AFBF: 2012 drought effects “real and serious”

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“The most widespread drought in a generation has imposed great stress on people, crops and livestock,” said Bob Stallman, president of the American Farm Bureau Federation (AFBF) in a statement on the economic impact of the 2012 drought.

”Many farmers already know they won’t have a crop,” according to Stallman, “The on-farm economic impacts are real and serious.”

While the full impact on the nation won’t be known for several months, ranchers and livestock producers are already having difficulties getting feed and forage for their livestock. The drought has driven corn prices to record highs.

Adding to the troubling outlook is an unfavorable forecast showing continued likelihood of three-digit temperatures with little hope for rain.

“The latest forecasts still suggest we are on pace to produce the third or fourth largest corn crop on record,” according to Stallman. “We expect USDA’s August crop report, which will be released in three weeks, will provide a clearer picture as it will include actual in-the-field surveys.”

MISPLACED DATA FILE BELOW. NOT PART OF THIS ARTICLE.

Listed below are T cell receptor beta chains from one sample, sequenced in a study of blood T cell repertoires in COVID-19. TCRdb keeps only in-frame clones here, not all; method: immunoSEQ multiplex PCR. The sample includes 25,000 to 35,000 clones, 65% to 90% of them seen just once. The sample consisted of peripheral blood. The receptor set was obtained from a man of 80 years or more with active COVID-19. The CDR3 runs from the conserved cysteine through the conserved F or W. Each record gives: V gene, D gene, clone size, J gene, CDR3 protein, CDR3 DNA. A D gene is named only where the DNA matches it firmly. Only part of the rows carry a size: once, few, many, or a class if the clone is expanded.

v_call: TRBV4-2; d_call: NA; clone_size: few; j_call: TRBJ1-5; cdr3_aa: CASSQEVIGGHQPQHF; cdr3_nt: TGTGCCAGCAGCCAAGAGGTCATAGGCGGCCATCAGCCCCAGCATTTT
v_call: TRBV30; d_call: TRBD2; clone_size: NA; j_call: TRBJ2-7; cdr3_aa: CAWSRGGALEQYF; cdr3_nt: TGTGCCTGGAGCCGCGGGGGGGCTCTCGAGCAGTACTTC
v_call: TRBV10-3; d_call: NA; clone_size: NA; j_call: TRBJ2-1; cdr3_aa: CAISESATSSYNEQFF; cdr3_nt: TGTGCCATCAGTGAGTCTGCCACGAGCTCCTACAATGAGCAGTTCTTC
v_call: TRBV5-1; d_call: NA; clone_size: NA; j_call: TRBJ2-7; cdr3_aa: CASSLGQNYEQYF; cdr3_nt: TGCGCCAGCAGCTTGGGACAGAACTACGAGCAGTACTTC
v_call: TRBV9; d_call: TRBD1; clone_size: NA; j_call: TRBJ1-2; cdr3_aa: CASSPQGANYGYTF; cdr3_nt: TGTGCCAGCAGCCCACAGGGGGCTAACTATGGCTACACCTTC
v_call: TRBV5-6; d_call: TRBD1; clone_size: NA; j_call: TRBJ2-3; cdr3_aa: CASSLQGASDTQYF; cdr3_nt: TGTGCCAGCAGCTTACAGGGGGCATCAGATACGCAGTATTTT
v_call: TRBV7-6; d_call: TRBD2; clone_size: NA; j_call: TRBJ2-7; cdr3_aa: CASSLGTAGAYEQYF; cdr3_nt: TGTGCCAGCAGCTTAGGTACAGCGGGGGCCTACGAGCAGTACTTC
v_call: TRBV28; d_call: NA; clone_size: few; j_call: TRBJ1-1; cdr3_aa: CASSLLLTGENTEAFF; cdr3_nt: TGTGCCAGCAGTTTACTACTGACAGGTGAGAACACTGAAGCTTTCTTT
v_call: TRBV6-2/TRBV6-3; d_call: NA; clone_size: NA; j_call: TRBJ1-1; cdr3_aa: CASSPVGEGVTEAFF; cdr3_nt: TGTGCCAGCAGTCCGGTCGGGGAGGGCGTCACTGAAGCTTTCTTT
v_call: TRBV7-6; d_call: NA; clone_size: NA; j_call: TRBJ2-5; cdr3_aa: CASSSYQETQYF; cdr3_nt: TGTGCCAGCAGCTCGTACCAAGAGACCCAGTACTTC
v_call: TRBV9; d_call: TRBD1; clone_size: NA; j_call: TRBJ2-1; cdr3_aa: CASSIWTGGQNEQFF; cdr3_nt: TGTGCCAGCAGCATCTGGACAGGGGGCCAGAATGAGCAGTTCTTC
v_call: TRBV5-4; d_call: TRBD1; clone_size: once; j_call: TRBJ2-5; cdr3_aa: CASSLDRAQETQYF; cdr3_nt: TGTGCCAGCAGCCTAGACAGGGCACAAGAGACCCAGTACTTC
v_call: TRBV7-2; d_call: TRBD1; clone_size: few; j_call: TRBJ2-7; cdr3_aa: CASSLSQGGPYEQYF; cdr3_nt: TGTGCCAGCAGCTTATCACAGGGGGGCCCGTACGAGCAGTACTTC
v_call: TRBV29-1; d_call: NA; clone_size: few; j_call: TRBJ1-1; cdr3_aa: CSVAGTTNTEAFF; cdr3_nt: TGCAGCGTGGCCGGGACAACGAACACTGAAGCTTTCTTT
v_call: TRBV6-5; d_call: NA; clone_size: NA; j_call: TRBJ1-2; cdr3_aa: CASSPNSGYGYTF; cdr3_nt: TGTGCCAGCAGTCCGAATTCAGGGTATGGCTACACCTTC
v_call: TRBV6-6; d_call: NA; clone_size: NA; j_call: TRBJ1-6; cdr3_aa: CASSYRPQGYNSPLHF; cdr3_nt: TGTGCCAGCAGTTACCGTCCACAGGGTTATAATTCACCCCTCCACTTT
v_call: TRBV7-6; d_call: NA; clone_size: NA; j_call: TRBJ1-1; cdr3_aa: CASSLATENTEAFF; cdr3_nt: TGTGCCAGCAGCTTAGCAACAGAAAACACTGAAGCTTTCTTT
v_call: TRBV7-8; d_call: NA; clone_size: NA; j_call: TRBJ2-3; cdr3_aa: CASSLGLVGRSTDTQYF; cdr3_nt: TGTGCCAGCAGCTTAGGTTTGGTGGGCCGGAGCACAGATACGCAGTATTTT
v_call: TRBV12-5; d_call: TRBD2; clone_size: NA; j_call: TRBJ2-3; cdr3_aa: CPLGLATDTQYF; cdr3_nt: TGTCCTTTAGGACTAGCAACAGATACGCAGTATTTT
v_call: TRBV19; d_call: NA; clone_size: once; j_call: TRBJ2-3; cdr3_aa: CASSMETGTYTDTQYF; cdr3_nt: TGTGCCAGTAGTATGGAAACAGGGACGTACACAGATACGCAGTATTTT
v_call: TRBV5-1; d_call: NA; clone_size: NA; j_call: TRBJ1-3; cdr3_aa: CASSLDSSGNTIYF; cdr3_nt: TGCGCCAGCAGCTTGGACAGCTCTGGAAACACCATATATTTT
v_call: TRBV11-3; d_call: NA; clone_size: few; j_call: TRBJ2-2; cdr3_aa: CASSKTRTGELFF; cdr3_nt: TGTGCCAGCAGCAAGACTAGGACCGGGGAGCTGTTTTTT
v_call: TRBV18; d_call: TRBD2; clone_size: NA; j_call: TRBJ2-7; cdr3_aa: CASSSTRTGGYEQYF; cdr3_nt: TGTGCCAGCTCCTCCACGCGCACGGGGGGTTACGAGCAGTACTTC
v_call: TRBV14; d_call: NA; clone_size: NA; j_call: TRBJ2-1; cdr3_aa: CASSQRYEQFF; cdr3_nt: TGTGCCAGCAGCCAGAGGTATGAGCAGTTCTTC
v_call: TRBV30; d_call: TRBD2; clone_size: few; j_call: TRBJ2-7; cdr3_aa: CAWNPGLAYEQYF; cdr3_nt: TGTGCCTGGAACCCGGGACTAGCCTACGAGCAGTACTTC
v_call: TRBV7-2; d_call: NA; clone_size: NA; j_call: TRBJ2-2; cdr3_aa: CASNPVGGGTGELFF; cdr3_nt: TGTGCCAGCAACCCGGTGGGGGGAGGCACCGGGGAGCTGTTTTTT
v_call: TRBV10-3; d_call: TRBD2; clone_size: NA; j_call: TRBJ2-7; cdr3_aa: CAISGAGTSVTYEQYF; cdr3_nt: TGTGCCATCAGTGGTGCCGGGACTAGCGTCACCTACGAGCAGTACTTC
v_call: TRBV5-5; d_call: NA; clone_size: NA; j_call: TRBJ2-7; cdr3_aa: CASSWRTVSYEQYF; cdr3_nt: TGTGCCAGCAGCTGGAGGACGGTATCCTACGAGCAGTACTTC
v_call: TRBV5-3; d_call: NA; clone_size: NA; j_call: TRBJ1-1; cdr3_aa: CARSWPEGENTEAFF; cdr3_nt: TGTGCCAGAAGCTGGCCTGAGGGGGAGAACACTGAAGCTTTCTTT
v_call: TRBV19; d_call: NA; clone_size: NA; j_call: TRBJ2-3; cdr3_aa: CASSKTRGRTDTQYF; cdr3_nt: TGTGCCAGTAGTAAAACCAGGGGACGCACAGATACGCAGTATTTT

“This drought and the uncertainty it is causing farmers and ranchers and other segments of our industry underscores the importance of completing action on the 2012 farm bill,” Stallman said. “Both the Senate-passed and House Agriculture Committee versions contain new tools that will assist farmers, while restoring several expired provisions that would help livestock producers manage the weather-related risks that regularly impact their livelihoods.”

Stallman remains hopeful congressional leaders will expedite their work on this vital legislation.



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KaD    
Denver  |  July, 24, 2012 at 11:56 AM

This is that much more proof that local urban agriculture is going to be a necessity. Amaranth takes only 12 inches of rain to grow which is the average rainfall here. There's no food security in AgriBusiness, or food grown in another country. All our watered parks could be converted to food production. www.dug.org

KaD    
Denver  |  July, 24, 2012 at 11:56 AM

This is that much more proof that local urban agriculture is going to be a necessity. Amaranth takes only 12 inches of rain to grow which is the average rainfall here. There's no food security in AgriBusiness, or food grown in another country. All our watered parks could be converted to food production. www.dug.org


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